|Changing Waters. Part 1: The Hudson|
Instead of having a single featured item this week, we have chosen to highlight the renowned publisher and book artist Gunnar Kaldewey, who printed his 75th artist book, titled "AT 75," this past year.
|Asia America Europe|
Kaldewey's books often employ unusual typography, layers of various kinds of hand-made paper, and unconventional shapes and bindings. Asia America Europe (1994) explores three extremely tall buildings, one on each of the continents: The Longhua Pagoda of China, the World Trade Center in New York City, and the Cathedral of Cologne, Germany. In order to convey the sense of height, Kaldewey silk screened images of the buildings onto separate, hanging scrolls that can be unrolled alongside the text.
In an article about an exhibition of Kaldewey's work at Harvard's Houghton Library in 1990, Anne Anninger, former Curator of Graphic Arts, is quoted as saying that Kaldewey combines the tradition of the livre d'artiste, or artists' book, with fine letterpress printing. In doing so, "he creates a tension between the traditional mode and the very experimental mode," resulting in "something very handsome and exciting." In addition, many of his works incorporate sound recordings, creating a complete, multi-sensory experience. In The Desert (1987), seven black & white etchings of desert landscapes are accompanied by two tapes: one a recording of the sounds of the desert during the day, and the other of the desert at night (view a video of this book here). Kaldewey also recreated the atmosphere of a Japanese pachinko parlor in his book Pachinko: A Nine Minute Dream (1999), a video of which is included below.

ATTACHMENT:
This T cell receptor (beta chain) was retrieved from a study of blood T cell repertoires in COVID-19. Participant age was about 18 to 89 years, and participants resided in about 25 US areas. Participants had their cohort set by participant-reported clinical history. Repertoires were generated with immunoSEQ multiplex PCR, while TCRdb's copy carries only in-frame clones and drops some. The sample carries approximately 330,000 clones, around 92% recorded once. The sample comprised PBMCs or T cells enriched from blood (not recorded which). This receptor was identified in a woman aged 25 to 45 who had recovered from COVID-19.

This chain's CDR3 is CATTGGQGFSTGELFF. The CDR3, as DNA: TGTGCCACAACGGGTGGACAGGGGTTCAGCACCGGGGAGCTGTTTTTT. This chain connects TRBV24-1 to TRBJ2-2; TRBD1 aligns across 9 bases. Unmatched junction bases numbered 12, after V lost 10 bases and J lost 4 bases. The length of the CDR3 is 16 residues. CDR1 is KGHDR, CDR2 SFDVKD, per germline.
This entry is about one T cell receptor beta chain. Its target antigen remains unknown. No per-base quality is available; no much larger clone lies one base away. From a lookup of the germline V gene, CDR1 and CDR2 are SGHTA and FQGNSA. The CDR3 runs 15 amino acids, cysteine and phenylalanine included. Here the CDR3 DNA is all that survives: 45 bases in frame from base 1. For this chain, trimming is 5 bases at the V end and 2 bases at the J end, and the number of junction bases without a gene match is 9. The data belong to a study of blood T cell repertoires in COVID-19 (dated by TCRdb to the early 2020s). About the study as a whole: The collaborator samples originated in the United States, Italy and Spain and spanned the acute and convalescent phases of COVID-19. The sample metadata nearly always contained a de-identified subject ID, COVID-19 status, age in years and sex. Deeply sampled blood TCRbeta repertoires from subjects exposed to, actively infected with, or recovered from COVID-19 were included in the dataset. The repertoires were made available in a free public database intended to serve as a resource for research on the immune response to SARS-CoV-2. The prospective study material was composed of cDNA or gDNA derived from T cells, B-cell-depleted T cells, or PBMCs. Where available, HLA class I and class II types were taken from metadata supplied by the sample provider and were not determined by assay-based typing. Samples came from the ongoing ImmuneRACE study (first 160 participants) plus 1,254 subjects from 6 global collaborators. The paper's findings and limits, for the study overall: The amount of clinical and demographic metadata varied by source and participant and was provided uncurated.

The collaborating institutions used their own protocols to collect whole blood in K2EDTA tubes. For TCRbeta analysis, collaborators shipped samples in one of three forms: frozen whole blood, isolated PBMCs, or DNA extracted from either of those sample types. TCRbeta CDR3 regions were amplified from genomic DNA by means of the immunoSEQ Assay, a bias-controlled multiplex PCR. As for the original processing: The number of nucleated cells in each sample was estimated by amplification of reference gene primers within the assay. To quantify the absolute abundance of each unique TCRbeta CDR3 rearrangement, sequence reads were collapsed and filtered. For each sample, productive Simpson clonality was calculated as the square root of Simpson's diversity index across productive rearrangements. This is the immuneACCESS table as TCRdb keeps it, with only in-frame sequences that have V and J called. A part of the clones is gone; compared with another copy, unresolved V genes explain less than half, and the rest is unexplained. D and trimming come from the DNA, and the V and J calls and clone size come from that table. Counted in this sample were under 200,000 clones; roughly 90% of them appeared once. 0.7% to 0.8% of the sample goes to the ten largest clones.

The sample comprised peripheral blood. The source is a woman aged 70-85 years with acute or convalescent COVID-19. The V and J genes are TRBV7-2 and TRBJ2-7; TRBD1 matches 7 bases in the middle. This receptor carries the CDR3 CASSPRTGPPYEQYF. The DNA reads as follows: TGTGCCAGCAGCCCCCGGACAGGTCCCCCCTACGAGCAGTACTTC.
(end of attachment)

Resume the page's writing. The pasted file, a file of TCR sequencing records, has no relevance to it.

Other works by Kaldewey focus more on the tactile experience of the book. In Insect Musicians (2001), each printed page is separated by a soft, transparent paper "netting" flecked with gold and silver leaf, which is decorated with little insects printed in black and brushstrokes of green and yellow. These "netting" pages layer over the text pages with a beautiful delicacy, allowing the text to become part of the illustration. A video of the book can be viewed at the bottom of the page. Using a different approach, Kaldewey brings together subject and form in Dreams of a Butterfly (1995), which, when opened, takes on the shape of the butterfly. Bun-Ching Lam, Kaldewey's partner, did the Chinese calligraphy and English translation of the text, which was written by the fourth-century Chinese philosopher Chuang Tzu.
|Dreams of a Butterfly|
For more information about these items and other works by Gunnar Kaldewey, please visit our website. Thank you for reading, and we look forward to sharing more of our hidden treasures with you next week.